12/12/12, 1:01 pm
My fiance and I just found that his father has signed a QuitClaim Deed - for a property that he holds a 50% joint tenancy with his ex-girlfriend - over to my fiance and his brother. His father seems to think he is still on as a co-owner, but my fiance had a real estate agent look up the property and the only people listed are the ex-girlfriend, my fiance, and his brother. Apparently the property was purchased several years ago and there has been a lot of drama over it. At the time, he was investing money toward the loan but when she got the mortgage, she had her lawyer friend convince my fiance's father that he didn't need to be there for the mortgage signing, so she didn't put him on it. She has been claiming all the taxes on it and collects rent from tenants that is more than the monthly mortgage. My fiance's father has put a ton of work in the building and there are things she said she would pay for but hasn't. He has tried talking to a lawyer but the price quoted to sue her was outrageous. At this point, our biggest concern is that if he did sign my fiance over as a co-owner, is there any tax liability now? Estate tax, property tax, gift tax? We only found out about this because I got a call from the bank stating she was wanting to refinance and needed my fiance's signature and his brothers signature to do it. We didn't even know he had been placed as a co-owner. Any advice or direction would be useful, even suggestions on who we can speak with. Thank you.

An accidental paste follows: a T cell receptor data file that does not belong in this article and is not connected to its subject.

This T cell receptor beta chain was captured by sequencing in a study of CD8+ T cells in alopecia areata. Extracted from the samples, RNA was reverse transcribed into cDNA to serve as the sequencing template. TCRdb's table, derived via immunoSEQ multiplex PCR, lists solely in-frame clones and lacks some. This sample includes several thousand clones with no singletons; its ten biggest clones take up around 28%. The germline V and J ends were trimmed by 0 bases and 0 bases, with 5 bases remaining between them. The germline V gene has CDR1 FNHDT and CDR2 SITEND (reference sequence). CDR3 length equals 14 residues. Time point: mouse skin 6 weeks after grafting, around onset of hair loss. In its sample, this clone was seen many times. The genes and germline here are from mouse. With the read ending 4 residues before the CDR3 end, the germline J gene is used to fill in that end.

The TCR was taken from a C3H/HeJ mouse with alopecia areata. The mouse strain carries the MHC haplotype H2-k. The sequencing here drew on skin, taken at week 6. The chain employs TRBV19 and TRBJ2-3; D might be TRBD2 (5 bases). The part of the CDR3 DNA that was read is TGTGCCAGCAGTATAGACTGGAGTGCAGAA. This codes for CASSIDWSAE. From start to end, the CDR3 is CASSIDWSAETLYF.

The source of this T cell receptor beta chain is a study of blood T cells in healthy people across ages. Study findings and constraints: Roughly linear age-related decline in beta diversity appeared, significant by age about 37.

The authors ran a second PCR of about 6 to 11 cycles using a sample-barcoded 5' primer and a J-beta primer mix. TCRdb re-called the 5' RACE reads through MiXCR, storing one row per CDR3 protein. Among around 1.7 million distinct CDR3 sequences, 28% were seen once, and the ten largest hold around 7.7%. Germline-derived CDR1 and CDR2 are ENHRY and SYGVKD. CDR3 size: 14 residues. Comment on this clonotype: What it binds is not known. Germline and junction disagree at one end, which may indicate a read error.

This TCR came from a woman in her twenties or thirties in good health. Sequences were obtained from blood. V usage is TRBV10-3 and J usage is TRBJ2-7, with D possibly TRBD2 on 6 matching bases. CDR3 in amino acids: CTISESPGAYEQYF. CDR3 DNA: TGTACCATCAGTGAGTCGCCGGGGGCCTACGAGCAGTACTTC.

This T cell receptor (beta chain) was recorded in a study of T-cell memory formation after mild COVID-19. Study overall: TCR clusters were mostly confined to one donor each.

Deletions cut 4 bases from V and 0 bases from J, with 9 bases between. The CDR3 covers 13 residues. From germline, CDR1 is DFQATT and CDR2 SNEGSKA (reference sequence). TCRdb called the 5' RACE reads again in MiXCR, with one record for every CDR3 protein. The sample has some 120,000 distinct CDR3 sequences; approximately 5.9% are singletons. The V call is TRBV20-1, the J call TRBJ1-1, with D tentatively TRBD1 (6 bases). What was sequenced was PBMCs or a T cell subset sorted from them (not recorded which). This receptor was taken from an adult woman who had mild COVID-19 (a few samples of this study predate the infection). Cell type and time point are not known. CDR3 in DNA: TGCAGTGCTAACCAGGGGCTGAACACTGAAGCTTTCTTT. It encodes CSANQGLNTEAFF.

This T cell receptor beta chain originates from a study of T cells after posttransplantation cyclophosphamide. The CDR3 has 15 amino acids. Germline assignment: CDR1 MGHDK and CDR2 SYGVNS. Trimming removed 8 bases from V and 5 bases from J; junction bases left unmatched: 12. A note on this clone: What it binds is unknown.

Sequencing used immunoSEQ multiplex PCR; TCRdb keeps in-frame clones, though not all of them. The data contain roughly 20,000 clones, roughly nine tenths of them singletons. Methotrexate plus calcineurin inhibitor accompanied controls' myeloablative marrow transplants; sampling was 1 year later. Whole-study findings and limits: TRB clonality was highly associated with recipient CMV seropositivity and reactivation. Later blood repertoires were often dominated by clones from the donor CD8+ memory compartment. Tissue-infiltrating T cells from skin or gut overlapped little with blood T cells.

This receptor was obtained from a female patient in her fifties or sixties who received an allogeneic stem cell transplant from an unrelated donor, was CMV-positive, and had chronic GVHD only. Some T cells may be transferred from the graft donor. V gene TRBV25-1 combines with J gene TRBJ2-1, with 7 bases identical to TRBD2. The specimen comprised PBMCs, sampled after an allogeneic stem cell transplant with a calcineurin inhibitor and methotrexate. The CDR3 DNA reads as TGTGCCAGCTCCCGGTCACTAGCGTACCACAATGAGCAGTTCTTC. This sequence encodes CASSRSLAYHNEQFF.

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United States   |   Colorado  |  Tax and Taxation Law
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Diedre Braverman Says:

Jan 14,2013 1:18 PM

Estate tax law provides an out for recipients who do not want to receive "gifts" because they don't want to be involved in the associated tax liabilities (or for any other reason). Within nine months of the signing of the Quitclaim deed, your fiance can create and record a "disclaimer" to avoid becoming an owner. The extent to which the IRS will hold your fiance liable for taxes is very facts-specific but it is a risk.

Advice provided on the web is general in nature and should not be relied upon without consultation that includes exploration of the questioner's specific circumstances and goals.

Diedre Braverman
Braverman Law Group, LLC
1823 Folsom Street,Boulder, CO 80302

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